Geology-110 Midterm GEOL 101 001
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GEOL 101 001
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GEOL 101 001
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This 14 page Study Guide was uploaded by Ashley Burgiss on Saturday September 24, 2016. The Study Guide belongs to GEOL 101 001 at University of South Carolina taught by Dr. Scott M. White in Fall 2015. Since its upload, it has received 9 views. For similar materials see Introduction to the Earth in Geology at University of South Carolina.
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Date Created: 09/24/16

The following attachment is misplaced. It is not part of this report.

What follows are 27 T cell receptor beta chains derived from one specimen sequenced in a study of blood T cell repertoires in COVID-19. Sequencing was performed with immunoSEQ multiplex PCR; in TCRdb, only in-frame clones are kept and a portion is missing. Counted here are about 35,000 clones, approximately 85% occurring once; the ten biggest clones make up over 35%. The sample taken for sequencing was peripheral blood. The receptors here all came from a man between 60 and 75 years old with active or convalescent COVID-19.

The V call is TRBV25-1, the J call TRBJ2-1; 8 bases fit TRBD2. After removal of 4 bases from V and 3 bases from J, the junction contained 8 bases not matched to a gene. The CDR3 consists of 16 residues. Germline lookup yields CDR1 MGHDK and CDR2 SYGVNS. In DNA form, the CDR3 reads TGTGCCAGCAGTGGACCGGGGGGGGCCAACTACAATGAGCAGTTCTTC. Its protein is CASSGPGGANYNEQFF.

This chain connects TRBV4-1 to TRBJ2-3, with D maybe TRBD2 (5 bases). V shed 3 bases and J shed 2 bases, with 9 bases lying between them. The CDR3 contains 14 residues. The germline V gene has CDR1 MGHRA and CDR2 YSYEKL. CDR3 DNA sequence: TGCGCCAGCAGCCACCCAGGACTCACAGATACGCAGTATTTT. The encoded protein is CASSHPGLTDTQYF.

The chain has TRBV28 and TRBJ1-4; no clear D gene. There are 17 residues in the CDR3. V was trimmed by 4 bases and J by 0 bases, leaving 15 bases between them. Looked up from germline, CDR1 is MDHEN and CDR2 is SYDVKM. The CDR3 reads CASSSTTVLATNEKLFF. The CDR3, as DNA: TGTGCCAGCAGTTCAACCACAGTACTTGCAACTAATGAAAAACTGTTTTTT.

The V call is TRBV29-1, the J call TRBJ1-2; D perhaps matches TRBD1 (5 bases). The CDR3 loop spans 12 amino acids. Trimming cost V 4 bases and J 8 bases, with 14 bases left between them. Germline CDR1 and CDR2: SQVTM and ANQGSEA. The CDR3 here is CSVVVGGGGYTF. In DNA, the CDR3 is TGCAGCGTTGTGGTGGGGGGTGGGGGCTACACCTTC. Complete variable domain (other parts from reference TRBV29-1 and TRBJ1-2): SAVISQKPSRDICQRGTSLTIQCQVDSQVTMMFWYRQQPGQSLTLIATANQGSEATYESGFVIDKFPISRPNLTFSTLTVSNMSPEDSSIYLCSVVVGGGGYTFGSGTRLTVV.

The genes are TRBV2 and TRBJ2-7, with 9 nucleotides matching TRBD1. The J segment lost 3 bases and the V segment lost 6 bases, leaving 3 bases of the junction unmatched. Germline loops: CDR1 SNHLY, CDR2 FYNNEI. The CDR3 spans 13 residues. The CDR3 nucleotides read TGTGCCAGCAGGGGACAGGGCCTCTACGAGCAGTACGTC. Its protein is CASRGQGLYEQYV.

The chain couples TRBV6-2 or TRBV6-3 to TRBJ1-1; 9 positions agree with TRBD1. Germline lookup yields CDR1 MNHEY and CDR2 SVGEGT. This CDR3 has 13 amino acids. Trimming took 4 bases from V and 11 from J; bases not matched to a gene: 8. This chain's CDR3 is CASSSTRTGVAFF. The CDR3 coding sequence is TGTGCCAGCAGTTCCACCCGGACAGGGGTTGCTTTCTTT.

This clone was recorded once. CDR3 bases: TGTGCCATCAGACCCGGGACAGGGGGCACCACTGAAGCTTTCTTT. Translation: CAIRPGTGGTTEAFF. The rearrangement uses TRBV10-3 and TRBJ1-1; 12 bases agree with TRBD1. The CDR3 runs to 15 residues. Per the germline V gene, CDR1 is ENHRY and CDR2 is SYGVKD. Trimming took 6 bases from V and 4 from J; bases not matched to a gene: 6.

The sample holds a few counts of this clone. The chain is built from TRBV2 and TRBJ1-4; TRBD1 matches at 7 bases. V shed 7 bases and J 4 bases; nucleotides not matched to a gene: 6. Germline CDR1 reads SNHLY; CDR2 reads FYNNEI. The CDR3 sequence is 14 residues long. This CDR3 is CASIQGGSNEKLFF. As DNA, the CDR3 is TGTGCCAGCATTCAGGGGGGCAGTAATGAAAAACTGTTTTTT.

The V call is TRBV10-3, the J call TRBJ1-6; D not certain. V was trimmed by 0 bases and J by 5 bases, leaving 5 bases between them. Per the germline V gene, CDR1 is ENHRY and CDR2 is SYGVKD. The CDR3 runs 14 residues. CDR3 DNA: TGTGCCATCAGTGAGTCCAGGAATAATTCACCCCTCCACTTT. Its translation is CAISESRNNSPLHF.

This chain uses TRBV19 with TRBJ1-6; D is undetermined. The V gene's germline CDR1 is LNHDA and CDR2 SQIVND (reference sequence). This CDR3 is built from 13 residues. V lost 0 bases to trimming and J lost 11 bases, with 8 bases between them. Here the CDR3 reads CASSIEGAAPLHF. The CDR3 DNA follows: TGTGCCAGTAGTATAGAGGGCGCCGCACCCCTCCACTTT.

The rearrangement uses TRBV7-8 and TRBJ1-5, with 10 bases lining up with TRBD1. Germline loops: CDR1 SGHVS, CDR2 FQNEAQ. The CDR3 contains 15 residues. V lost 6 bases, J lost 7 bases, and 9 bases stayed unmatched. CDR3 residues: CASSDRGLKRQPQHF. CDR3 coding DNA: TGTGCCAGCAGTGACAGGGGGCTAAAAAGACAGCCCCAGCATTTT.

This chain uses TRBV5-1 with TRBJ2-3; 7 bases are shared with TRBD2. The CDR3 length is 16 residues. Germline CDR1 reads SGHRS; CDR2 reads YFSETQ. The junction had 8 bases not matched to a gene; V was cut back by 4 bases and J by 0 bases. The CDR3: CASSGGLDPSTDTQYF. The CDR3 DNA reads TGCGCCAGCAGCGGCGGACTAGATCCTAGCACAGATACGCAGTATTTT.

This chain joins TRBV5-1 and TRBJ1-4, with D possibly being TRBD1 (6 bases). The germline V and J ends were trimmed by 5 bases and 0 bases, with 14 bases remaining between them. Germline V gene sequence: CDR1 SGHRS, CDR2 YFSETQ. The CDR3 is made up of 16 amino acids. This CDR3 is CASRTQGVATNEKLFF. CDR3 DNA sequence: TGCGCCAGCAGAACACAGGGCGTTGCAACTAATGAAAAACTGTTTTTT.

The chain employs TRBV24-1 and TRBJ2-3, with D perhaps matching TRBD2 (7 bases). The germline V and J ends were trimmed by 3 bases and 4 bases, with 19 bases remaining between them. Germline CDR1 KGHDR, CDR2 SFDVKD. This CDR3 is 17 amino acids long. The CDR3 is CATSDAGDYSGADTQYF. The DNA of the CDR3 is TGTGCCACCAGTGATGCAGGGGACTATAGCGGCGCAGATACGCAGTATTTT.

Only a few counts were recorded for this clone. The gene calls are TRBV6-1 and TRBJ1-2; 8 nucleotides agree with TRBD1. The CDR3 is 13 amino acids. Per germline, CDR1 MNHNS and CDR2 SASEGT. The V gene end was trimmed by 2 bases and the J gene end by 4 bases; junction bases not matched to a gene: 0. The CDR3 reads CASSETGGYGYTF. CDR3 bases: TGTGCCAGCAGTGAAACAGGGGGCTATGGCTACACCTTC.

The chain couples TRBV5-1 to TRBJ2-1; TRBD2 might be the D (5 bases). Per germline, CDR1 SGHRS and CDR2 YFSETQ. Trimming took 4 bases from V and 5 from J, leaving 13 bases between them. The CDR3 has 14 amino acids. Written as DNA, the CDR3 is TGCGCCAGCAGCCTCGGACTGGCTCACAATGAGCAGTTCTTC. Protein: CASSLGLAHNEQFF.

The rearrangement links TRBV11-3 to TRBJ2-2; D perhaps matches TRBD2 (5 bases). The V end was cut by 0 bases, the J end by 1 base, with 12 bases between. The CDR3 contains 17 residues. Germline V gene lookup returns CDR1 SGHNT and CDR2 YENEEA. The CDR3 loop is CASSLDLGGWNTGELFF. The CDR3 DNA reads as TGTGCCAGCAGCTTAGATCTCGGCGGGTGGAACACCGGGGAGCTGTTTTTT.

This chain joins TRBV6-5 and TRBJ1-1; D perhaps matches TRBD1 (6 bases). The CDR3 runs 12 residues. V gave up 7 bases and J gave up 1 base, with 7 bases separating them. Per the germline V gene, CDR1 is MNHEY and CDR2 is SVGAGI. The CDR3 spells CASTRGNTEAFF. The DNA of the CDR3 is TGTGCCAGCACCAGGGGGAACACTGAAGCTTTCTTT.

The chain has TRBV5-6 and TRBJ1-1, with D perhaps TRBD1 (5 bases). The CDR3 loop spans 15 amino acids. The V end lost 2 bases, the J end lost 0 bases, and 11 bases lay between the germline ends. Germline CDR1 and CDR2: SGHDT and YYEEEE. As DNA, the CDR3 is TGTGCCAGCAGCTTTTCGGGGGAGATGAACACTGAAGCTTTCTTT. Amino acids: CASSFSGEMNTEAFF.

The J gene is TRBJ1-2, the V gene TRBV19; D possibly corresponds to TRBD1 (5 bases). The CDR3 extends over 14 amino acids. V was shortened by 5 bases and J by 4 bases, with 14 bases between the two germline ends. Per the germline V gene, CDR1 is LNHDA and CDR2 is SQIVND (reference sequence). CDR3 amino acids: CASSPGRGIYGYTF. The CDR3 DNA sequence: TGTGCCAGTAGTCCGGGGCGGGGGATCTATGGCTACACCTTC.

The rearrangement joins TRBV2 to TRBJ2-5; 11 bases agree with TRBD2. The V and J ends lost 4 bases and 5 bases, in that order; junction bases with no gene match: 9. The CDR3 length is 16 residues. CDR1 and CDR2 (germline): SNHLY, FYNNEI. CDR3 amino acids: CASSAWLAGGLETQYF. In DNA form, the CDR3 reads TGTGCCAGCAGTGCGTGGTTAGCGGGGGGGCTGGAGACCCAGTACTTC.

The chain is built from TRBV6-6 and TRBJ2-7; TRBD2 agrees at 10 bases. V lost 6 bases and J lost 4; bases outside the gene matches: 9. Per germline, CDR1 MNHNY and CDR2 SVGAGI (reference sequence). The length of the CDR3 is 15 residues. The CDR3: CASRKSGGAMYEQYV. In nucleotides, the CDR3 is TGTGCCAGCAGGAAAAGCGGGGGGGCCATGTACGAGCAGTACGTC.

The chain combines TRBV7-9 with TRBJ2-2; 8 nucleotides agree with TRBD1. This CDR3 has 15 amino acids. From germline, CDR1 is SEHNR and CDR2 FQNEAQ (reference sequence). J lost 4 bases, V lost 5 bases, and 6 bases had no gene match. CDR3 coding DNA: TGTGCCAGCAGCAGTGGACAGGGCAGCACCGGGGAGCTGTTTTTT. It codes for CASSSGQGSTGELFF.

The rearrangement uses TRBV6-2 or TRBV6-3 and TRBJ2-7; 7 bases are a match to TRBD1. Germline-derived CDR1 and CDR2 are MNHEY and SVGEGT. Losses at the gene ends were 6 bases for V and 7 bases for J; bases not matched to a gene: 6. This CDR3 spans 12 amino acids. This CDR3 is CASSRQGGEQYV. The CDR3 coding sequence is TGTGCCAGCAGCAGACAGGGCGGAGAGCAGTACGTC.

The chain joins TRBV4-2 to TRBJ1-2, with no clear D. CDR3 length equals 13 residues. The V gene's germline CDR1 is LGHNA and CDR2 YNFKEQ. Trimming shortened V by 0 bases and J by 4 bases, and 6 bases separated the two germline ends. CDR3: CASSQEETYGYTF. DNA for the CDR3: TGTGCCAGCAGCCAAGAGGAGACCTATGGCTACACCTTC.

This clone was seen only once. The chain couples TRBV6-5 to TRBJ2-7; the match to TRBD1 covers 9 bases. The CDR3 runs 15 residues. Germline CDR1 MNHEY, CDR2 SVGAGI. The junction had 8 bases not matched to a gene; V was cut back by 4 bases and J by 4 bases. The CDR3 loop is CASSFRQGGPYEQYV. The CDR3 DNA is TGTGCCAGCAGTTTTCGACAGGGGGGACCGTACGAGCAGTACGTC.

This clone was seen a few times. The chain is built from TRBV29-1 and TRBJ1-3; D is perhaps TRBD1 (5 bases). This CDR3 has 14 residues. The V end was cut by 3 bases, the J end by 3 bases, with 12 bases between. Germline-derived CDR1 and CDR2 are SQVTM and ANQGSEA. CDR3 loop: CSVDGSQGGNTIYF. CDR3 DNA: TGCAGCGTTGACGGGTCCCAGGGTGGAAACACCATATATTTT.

Midterm Review Structure of the Universe and Earth’s Systems 1. Ancient people believed the Universe was geocentric a. Earth sat at the center of the Universe b. Moon, planets, and stars circled around the motionless Earth c. Ptolemy (100170 C.E.) proposed equations to predict the movement of the planets th d. Heliocentric model came to in the 15 century with the Renaissance 2. Modern Era: Universe is made up of matter and energy a. Matter (mass, density, weight): subjects that take up space (stuff) b. Energy (heat, light, pull of gravity): the ability to do work 2 c. E=mc d. Big Bang occurred 13.7 billion years ago i. Converted pure energy into matter (the first matter of the universe) ii. Our solar system has only been around for 5.4 billion years, and it did not form during the Big Bang iii. The third protoplanet from the Sun became Earth. Temperatures rose in the center of the Earth, evening out the surface due to the softness of the Earth and the pull of gravity on it. The Earth cooled, its crust became solid, and meteorites kept hitting the planet which caused Earth to melt and cool over and over again. One meteorite was large enough that, when it collided with the Earth, it vaporized most of both bodies. The debris from this impact was sucked in the Earth’s pull of gravity, coming together and creating the moon. Therefore, the oldest Earth and the oldest moon rocks are the same age. iv. Earth used to be much bigger before the Big Bang v. Material that formed the solar system was created by the supernova phenomenon 3. Earth system a. Atmosphere: gaseous envelope i. Powered by sunlight ii. Primarily Nitrogen (78%) and Oxygen (21%) b. Hydrosphere: blue, liquid water i. Powered by sunlight ii. Earth is 30% land, 70% water c. Biosphere: wealth of life i. Powered by sunlight d. Lithosphere: solid Earth i. 32% Iron, 30% Oxygen, 15% Silicon, 14% Magnesium, 8.8% 88 other elements ii. Oxygen and Silicon are main components of the rocks around us e. The Earth’s layers i. Lithosphere (crust) ii. Asthenosphere iii. Mesosphere iv. Inner and outer core Vocabulary Closed system: operates within itself (Earth is a closed system) Open system: pulls in resources from somewhere else to operate Nebula system: formation of the solar system Doppler Effect 1. Sound waves compress or relax with relative motion a. Compressed: shorter wavelengths, higher frequency b. Relaxed: longer wavelength, lower frequency 2. Influences light a. Visible light = electromagnetic radiation b. Red light: Longer wavelength, shorter frequency i. Light moving away from an observer expands ii. Light from galaxies observed described as “redshifted” iii. Edwin Hubble deduced that the Universe must be expanding (raisin bread dough model) c. Purple: shorter wavelength, longer frequency i. Light moving towards a subject compresses Vocabulary None Plate Boundaries 1. Divergent Plate Boundaries a. Seafloor Spreading Ridge (seafloor spreading proposed by Henry Hess in 1960s) i. When two plates each carrying oceanic crust move apart ii. Asthenosphere beneath rises and melts, producing a magma chamber, either filling vertical cracks to the surface or creating submarine volcanoes b. Continental Rift i. Plate carrying continental crust moves apart ii. Volcanic bulge created because of thinning lithosphere and the asthenosphere pushing up and through (as lithosphere mantle stretches, the cool and brittle crust above fractures and faults develop, creating large fault blocks of crust that slide down into the widening rift) 2. Convergent Plate Boundaries a. Volcanic Island Arc i. Convergence of two plates carrying oceanic crust (subduction of one plate under another) ii. “Subduction trench” forms where subducting plate bends downward into the mantle iii. Sediment on the crust of subd. plate is scraped to the edge pf the overriding plate, creating a wedgeshaped feature (accretionary prism) and magma (created by flux melting of mantle above surface of subd. slab) rise through overriding plate iv. Builds underwater volcanoes and volcanic islands, resulting in a chain of underwater volcanoes parallel to the subd. zone b. Continental Volcanic Arc i. Convergence of two plates (one oceanic, one continental) results in subd. of oceanic under continental (all subducting plates are oceanic because continental crust isn’t dense enough to sink) ii. Sediment accumulated on crust of subd. plate scrapes onto the edge of the overriding plate, forming an accretionary prism (terrestrial sediment from continent accumulates in the fore arc basin between the coastline and prism) iii. Magma erupts and forms volcanos and forms a chain along the margin of the continent c. Continental Collision i. Because continental crust cannot subduct, the two continental plates “smush” together ii. Crusts fold, fault, and plastically flow, resulting in significant thickening of crust in collision zone, resulting in a tall mountain range above and a deep crustal root below iii. “fold and thrust belt” formed when crust along the edge of mtns are faulted and folded 3. Transform Plate Boundaries a. Fracture Zone i. Midoceanic ridges are not continuous, but consist of short ridge segments. Individual segments are laterally offset from one another at right angles by fracture zones. ii. As new crust is formed at the seafloorspreading ridge, and older crust continuously moves away from the ridge axis, part of the fracture zone will be located between adjacent seafloor crust moving in the same direction. iii. Littletono relative motion occurs on these lengths of the fracture zone, however, where seafloor is moving away from offset ridge axes in opposite directions, the fracture zone acts as a transform boundary iv. Additional source of earthquakes along the midoceanic ridge b. Plate Margins i. When two plates slide past each other ii. Results in a great amount of earthquake activity Vocabulary Suture: boundary between onceseparate plates Subduction: when one plate goes beneath another Fault: crack in the Earth’s crust Continental Drift and Paleomagnetism 1. Alfred Wegener (glaciologist) proposed the theory of continental drift in 1915 after finding evidence a. The continents fit together like a puzzle (Africa and North and South America: Niger delta overlap) b. Fossil evidence of freshwater dinosaurs found in South America and Africa (freshwater dinosaurs would have had to cross a saltwater space) c. Rock type and structural similarities i. Matching mountain ranges (Appalachian, British Isles, Western Africa, and Caledonian) d. Paleoglacial evidence i. Southern tips of South America, Africa, India, and Australia ii. Glaciers from Antarctica run over rocks iii. Yosemite, Half Dome e. Issues i. Wegener could not explain what happens to the seafloor as it moves ii. Believed continental drift to occur quickly 2. Paleomagnetism a. Magnetized mineral in rocks i. Show distance to Earth’s magnetic poles when that rock was formed ii. Provide the latitude at formation iii. More inclination equals higher latitude b. Geomagnetic inclinations c. Apparent polar wander i. Rocks in Europe and North America point to different North Poles ii. Poles get farther apart when further back in the past iii. Apparent polar wander shows us how far away the north magnetic pole was in terms of latitude d. Polar wandering i. Poles match if continents are placed next to each other ii. Pole indicates North America and Europe were near the equator when coal deposits were forming iii. Reconciled by continental drift e. Geomagnetic reversals i. Earth’s magnetic field periodically reverses polarity ii. Dates when the polarity changes were determined from lava flows recorded in ocean crust Vocabulary Inclination: how inclined the needle gets the farther away from the equator one gets Pangaea 3. One of several supercontinents in the past few billion years a. Subcontinents form when subduction consumes ocean basins and continents on either side of the ocean collide b. Breakup occurs through continental rifts 4. Pangaea came into existence at the end of the Paleozoic when Laurentia (a land mass composed of North America and Greenland) collided with Gondwana (land mass containing Africa and South America) a. Appalachian Mountains are leftovers of this collision (a dinosaur living in early Mesozoic could have walked from Canada to South Africa) 5. Triassic continental rift basins developed as supercontinent drifted apart 6. Jurassic (2 mil years ago) Pangaea broke apart a. Rifts formed along the east coast of North America and rifting succeeded, establishing midAtlantic ridge and North America started to grow b. S. America split from Africa and South Atlantic started to grow c. Complex plate boundaries developed in region between North & South America (Caribbean Sea) 7. Seafloor spreading in central North Atlantic happens at 3 cm/year aka the ocean basin is getting wider 3 km/mil. years or 300,000 km/100 million years 8. Hot Spots (ex: Hawaiian Islands) a. Hot spots volcanoes are probably a consequence of mantle plumes b. As plate drifts over hot spot, a chain of volcanoes forms c. Over time, a hot spot volcano island erodes and subsides, eventually sinking below sea level to form a seamount d. Ridge push developed by the gravitational energy associated with the topographic elevation of the midocean ridge 9. Slab pull: what drives the movement of the ocean’s lithosphere Vocabulary None Minerals 1. The nature of chemical bonding governs mineral properties a. Rarity b. Beauty c. Value d. Color e. Mystique 2. Physical properties a. Color b. Luster c. Streak d. Hardness e. Specific gravity f. Crystal habit g. Cleavage 3. Mineral Families a. Silicates: most important and most abundant because they are made of silicon and oxygen (most of the Earth’s crust) i. Fundamental building block of silicate minerals is siliconoxygen tetrahedron b. Oxides: oxygen bonds with metallic cations to form important ore mineral oxides c. Sulfides: combines with metallic cations to form many of our important metal ore minerals 2 d. Sulfates: contain the SO 4 many made from the evaporation of seawater e. Halides: minerals that have halogens as their dominant anion (ex: salt) f. Carbonates: contain the carbon anion i. Soft minerals that fizz in dilute hydrochloric acid g. Native elements: minerals that occur as a single element 4. Minerals in the Earth’s Crust a. Oxygen, Silicon, Aluminum, Iron, Calcium, Sodium, Potassium, Magnesium 5. Crystals a. Single, inorganic, continuous piece of crystalline solid, typically bounded by flat crystal faces b. Faces grow naturally as the mineral forms and reflect atomic structure c. Atoms are arranged in a specific geometric pattern d. Mineral are the building blocks of rocks e. Law of Constancy and Interfacial Angles i. Equivalent faces found on two samples of the same mineral always bear the same angular relationship f. Gemstones i. Singlecrystal minerals that are durable, rare, and beautiful (as described by the five c’s: clarity, color, cut, carat, certification) Vocabulary Cleavage: the tendency of a mineral to break along flat planar surfaces as determined by the structure of its crystal lattice Metallic: of or relating to metal Types of Rocks 1. Igneous rocks a. Come from molten earth (magma) b. “Lava” if magma reaches the surface, “pluton” if magma is stuck at depth c. Controlling factors i. Temperature, pressure, mixing or assimilation of host rocks d. Have holes 2. Metamorphic rocks a. Core of mountains b. Changes to original rock texture or mineral assemblage by temperature or pressure c. Controlling factors i. Compositions of parent rock, temperature, pressure d. Increasingly coarse “foliated rocks” i. Shale slate phyllite schist gneiss migmatite 3. Sedimentary rocks a. There are two types of sedimentary rocks, based on the source of the material: detrital rocks, which are transported sediment as solid particles (clastic); and chemical rocks, which are dissolved rock (like salt left over from evaporated water) and transported as liquid. b. Types of sedimentary rocks are determined by two major textures: clastic and nonclastic. Clastic rocks are discreet fragments and particles and they have a clastic texture. Nonclastic rocks have a pattern on interlocking crystals and may resemble an igneous rock. c. Shale is a type of detrital rock. It has mudsized particles in thin layers that are commonly referred to as laminea. It is the most common sedimentary rock. d. Sedimentary Structures i. Provide information useful to the interpretation of Earth history ii. Types of sedimentary structures 1. Strata, or beds (most characteristic of sedimentary rocks) 2. Bedding planes that separate strata iii. Sedimentary Bedding 1. Layers of rock deposited over time 2. Tells us what the environment was like at the time 3. Example: Grand Canyon 4. The surface between two units of sediment is called a contact 5. Angular beds? Result of crossbedding a. Orientation indicates wind direction at the time of deposition e. Clastic: pieces of other rocks (ex: sandstone) f. Chemical: precipitated from dissolved solution (ex: salt) g. Organic: remains of organisms (e: coal or fossils) h. Products of mechanical and chemical weathering i. Account for about 5% (by volume) of earth’s outer 10 miles j. Contain evidence of past environments k. Provide info about sediment transport l. Often contain fossils Chemical Sedimentary Rocks 1. Consist of precipitated material that was once in aqueous solution (ex: coal) 2. Precipitation of material occurs by a. Inorganic processes b. Organic processes (biochemical origin) 3. Limestone a. Most abundant chemical rock b. Composed chiefly of the mineral calcite c. Biochemical d. Form as coral reefs and chalk (microscopic organisms) i. “Carbonate platforms” 4. Evaporites a. Evaporation trigger deposition of chemical precipitates b. Examples: rock salt and rock gypsum (drywall) c. Salt is impermeable 5. Coal a. Different from other rocks because it is composed of organic material b. Stages in coal formation i. Plant material ii. Peat 1. Partiallyaltered plant material 2. Smoky when burned 3. Low energy iii. Lignite 1. Soft, brown coal 2. Moderate energy iv. Bituminous (the one Santa brings) 1. Soft, black coal 2. Major coal used in power generation and industry 3. High energy v. Anthracite (shinier than Bituminous; Santa might bring it if he’s feeling nice) 1. Hard, black coal 2. Used in industry 3. High energy Vocabulary None Rock Cycle 1. Steps a. Weathering b. Erosion c. Transportation d. Deposition (sedimentation) e. Lithification (burial and diagenesis) 1. Weathering a. Physical breakdown (disintegration) and chemical alteration (decomposition aka dissolving) of rock at Earth’s surface b. Main source of sediment c. In contrast to i. Mass wasting – transfer of rock and soil downslope under the influence of gravity ii. Erosion – physical removal of material by mobile agents such as water, wind, ice, or gravity d. Mechanical Weathering i. Breaking of rocks into smaller pieces ii. Types 1. Frost a. Ice trickles down into rock, freezes and expands, cracks rock 2. Unloading aka Exfoliation a. Land on top of deep pluton (igneous rock) erodes, releases pressure, expands, sheets parallel to the surface of the earth appear, sheets break off 3. Thermal expansion a. Rock expands, out layers crack and break off (might happen in a wildfire) 4. Biological activity (tree roots, etc.) a. Breaking of rock apart by prying into the middle by (ex: tree root) e. Chemical Weathering i. Dissolution 1. Aided by small amounts of acid in the water (ex: acid rain) ii. Oxidation 1. Any reaction when electrons are lost from one element (ex: rust) iii. Hydrolysis 1. Reaction of substance with water 2. Hydrogen ion attacks and replaces other ions 2. Transportation a. Transport agents i. Water (less effective than ice) aka rivers, ocean currents, tides ii. Wind iii. Ice iv. Ice (glaciers) v. Effects 1. Sorting 2. Rounding b. Turbulence i. Turbidity currents caused by underwater avalanches of sediment 1. Called turbite 2. How continental shelves are formed ii. Current slows and deposits sediment in a submarine fan iii. Water and sediment flow downslope iv. After current settles, the coarser grains are at the bottom and the finer grains are at the top Vocabulary None Mass Movement 1. Massmovement (aka masswasting aka erosion) a. Downslope motion of rock, regolith (soil, sediment, debris), snow, and ice b. Driven by gravity c. Component of rock cycle d. Ex: landslide 2. Classification a. Type of material (rock, regolith, snow, ice) i. Unconsolidated sediment (mud, earth, debris) ii. Rock b. Rate of movement (fast, intermediate, slow) i. Fall (freefalling pieces) ii. Slide (material moves as a single block) iii. Flow (material moves as a chaotic mixture) 1. Mudflows/debris flows/lahars are mass movements that have a greater water content (a lot of rain can trigger a flow) 2. Lahar is a special volcanic mud or debris flow (volcanic ash mixes with water from heavy rains or glacier melts) iv. Creep is the slow, downhill movement (slowest movement) @ 1km/hr 1. Creep is evident from tilting landscape features v. Solifluction is the slow, downhill movement of tundra (melted permafrost slowly flows over deeper, frozen soil) vi. Slumping is mass movement by sliding of regolith as coherent blocks (shows as spoonshaped “failure surface”) vii. Avalanche – debris and air (usually snow) and wet avalanches (slower) vs. dry avalanches (fast movement of cold, powdery snow) 3. Landslide Potential Mapping a. Scientists look at i. Slope steepness ii. Strength of substrate (loose or tightlypacked sediment) iii. Degree of water saturation iv. Orientation of planar features v. Beddings vi. Joints vii. Foliation viii. Vegetation cover ix. Heavy rain production x. Undercutting potential xi. Earthquake probability 4. Slope angle controlled by a. Particle size b. Shape c. Surface roughness 5. What trigger mass movement? a. Shocks, vibrations, and liquefaction b. Changes in slope loads, steepness, support c. Changes in slope strength 6. Preventing mass movements a. Identify potential failure planar and revegetate b. Regrading (steplike slopes) by terracing c. Dewatering (lowering water table) d. Reducing undercutting (riprap blocks) e. Retaining walls using gummite Vocabulary None